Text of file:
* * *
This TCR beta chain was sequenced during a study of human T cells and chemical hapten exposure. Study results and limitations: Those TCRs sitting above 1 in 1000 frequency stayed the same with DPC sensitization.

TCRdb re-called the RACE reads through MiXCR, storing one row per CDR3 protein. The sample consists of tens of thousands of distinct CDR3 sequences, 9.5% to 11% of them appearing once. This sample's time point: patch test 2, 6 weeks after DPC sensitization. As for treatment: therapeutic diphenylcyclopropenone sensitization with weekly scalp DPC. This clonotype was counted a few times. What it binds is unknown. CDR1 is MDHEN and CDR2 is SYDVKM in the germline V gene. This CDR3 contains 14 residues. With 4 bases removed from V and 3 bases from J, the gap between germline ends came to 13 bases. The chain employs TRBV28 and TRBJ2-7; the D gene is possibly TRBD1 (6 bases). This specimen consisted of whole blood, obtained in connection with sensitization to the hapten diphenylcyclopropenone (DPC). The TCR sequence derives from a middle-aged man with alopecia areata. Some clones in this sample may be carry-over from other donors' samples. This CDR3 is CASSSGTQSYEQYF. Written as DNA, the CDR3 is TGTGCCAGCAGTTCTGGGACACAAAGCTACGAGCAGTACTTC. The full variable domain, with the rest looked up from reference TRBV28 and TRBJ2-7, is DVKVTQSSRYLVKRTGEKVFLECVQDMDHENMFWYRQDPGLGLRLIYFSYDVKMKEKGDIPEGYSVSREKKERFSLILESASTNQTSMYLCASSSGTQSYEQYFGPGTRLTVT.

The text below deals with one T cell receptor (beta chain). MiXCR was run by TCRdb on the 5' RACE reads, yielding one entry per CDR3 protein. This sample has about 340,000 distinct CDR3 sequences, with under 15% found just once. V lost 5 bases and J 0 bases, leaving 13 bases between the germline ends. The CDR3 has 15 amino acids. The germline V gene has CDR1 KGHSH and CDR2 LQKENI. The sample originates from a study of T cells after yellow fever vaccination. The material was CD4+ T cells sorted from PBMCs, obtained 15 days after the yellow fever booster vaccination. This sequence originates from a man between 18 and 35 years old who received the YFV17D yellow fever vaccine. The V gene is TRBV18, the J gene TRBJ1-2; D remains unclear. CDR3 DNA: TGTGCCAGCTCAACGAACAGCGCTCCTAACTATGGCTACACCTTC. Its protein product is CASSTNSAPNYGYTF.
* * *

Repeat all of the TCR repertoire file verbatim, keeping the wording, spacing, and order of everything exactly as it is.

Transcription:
This TCR beta chain was sequenced during a study of human T cells and chemical hapten exposure. Study results and limitations: Those TCRs sitting above 1 in 1000 frequency stayed the same with DPC sensitization.

TCRdb re-called the RACE reads through MiXCR, storing one row per CDR3 protein. The sample consists of tens of thousands of distinct CDR3 sequences, 9.5% to 11% of them appearing once. This sample's time point: patch test 2, 6 weeks after DPC sensitization. As for treatment: therapeutic diphenylcyclopropenone sensitization with weekly scalp DPC. This clonotype was counted a few times. What it binds is unknown. CDR1 is MDHEN and CDR2 is SYDVKM in the germline V gene. This CDR3 contains 14 residues. With 4 bases removed from V and 3 bases from J, the gap between germline ends came to 13 bases. The chain employs TRBV28 and TRBJ2-7; the D gene is possibly TRBD1 (6 bases). This specimen consisted of whole blood, obtained in connection with sensitization to the hapten diphenylcyclopropenone (DPC). The TCR sequence derives from a middle-aged man with alopecia areata. Some clones in this sample may be carry-over from other donors' samples. This CDR3 is CASSSGTQSYEQYF. Written as DNA, the CDR3 is TGTGCCAGCAGTTCTGGGACACAAAGCTACGAGCAGTACTTC. The full variable domain, with the rest looked up from reference TRBV28 and TRBJ2-7, is DVKVTQSSRYLVKRTGEKVFLECVQDMDHENMFWYRQDPGLGLRLIYFSYDVKMKEKGDIPEGYSVSREKKERFSLILESASTNQTSMYLCASSSGTQSYEQYFGPGTRLTVT.

The text below deals with one T cell receptor (beta chain). MiXCR was run by TCRdb on the 5' RACE reads, yielding one entry per CDR3 protein. This sample has about 340,000 distinct CDR3 sequences, with under 15% found just once. V lost 5 bases and J 0 bases, leaving 13 bases between the germline ends. The CDR3 has 15 amino acids. The germline V gene has CDR1 KGHSH and CDR2 LQKENI. The sample originates from a study of T cells after yellow fever vaccination. The material was CD4+ T cells sorted from PBMCs, obtained 15 days after the yellow fever booster vaccination. This sequence originates from a man between 18 and 35 years old who received the YFV17D yellow fever vaccine. The V gene is TRBV18, the J gene TRBJ1-2; D remains unclear. CDR3 DNA: TGTGCCAGCTCAACGAACAGCGCTCCTAACTATGGCTACACCTTC. Its protein product is CASSTNSAPNYGYTF.